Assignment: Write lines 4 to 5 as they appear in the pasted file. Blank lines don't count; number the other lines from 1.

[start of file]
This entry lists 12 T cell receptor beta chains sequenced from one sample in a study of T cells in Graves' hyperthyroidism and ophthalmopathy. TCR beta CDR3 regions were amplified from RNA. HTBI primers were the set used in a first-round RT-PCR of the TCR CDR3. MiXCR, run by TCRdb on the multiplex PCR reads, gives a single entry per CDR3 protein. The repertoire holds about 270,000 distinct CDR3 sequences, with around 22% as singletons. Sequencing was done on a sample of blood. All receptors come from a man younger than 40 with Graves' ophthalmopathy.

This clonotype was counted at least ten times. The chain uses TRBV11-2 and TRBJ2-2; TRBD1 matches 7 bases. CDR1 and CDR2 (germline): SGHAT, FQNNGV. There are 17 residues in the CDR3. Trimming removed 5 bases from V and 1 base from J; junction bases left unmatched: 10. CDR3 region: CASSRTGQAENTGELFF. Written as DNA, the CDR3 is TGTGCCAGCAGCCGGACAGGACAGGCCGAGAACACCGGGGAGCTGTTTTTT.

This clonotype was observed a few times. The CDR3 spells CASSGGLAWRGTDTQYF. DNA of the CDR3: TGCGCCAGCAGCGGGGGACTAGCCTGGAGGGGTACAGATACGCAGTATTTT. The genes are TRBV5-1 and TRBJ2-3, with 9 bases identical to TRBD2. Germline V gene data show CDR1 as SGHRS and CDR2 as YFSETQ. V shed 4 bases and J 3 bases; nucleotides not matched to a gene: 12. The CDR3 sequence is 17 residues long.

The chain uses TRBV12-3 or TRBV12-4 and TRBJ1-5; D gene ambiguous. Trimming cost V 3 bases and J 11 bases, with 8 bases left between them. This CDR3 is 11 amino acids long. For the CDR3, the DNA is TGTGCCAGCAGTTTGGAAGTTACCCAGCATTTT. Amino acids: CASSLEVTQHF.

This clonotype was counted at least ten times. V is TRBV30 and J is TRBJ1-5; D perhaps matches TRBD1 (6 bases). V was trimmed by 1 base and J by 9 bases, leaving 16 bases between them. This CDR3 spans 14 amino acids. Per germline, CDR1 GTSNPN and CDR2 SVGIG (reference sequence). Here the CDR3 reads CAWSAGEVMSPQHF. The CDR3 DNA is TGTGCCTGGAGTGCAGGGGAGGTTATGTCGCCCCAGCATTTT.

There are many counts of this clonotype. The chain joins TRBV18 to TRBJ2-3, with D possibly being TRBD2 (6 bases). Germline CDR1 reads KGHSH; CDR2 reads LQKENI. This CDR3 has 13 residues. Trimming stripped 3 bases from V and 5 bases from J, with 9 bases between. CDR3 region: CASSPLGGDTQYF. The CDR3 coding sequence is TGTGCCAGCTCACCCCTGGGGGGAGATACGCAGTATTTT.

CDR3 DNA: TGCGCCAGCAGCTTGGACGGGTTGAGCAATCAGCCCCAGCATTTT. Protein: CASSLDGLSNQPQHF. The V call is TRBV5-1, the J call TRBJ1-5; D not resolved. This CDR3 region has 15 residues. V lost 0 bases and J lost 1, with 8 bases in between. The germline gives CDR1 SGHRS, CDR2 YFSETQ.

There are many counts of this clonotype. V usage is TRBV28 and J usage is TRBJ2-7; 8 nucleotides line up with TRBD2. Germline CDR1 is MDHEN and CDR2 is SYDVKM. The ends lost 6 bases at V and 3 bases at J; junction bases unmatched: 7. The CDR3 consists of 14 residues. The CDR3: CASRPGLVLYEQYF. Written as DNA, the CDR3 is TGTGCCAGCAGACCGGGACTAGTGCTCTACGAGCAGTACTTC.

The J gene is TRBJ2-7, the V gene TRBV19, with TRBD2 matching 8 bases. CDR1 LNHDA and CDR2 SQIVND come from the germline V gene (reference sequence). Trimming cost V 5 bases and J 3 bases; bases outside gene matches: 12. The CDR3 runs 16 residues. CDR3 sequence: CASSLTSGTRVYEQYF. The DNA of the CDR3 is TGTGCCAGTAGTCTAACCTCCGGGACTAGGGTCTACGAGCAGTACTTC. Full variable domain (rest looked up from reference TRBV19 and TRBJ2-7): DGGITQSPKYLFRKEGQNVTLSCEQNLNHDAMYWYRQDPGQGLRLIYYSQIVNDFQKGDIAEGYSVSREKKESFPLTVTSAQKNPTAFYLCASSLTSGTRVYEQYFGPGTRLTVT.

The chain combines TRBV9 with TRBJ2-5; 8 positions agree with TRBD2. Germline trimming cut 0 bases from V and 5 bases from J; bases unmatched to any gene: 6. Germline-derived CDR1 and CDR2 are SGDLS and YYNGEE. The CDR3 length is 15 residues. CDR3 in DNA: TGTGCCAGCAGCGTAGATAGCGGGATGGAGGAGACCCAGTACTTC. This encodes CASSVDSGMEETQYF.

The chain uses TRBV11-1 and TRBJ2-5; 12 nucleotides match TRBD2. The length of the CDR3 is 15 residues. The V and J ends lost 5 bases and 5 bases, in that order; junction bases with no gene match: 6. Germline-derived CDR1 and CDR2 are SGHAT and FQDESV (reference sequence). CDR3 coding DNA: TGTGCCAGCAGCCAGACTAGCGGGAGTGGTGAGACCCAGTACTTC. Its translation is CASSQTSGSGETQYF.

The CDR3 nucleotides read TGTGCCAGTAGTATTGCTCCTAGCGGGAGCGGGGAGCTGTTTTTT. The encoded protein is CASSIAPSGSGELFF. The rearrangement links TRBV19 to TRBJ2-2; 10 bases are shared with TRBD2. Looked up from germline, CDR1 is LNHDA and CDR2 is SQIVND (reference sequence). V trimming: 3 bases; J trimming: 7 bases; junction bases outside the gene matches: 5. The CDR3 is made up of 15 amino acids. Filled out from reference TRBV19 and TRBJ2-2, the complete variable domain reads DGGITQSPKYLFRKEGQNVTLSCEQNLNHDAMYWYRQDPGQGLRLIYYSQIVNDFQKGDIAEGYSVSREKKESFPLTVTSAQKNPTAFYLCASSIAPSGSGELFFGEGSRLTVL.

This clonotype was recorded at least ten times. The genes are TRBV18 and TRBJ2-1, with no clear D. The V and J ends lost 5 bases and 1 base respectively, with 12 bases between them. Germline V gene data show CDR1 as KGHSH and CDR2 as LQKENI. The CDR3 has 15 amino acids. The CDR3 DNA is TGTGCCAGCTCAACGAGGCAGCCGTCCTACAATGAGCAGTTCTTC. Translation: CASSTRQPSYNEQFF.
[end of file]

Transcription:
The chain uses TRBV12-3 or TRBV12-4 and TRBJ1-5; D gene ambiguous. Trimming cost V 3 bases and J 11 bases, with 8 bases left between them. This CDR3 is 11 amino acids long. For the CDR3, the DNA is TGTGCCAGCAGTTTGGAAGTTACCCAGCATTTT. Amino acids: CASSLEVTQHF.

This clonotype was counted at least ten times. V is TRBV30 and J is TRBJ1-5; D perhaps matches TRBD1 (6 bases). V was trimmed by 1 base and J by 9 bases, leaving 16 bases between them. This CDR3 spans 14 amino acids. Per germline, CDR1 GTSNPN and CDR2 SVGIG (reference sequence). Here the CDR3 reads CAWSAGEVMSPQHF. The CDR3 DNA is TGTGCCTGGAGTGCAGGGGAGGTTATGTCGCCCCAGCATTTT.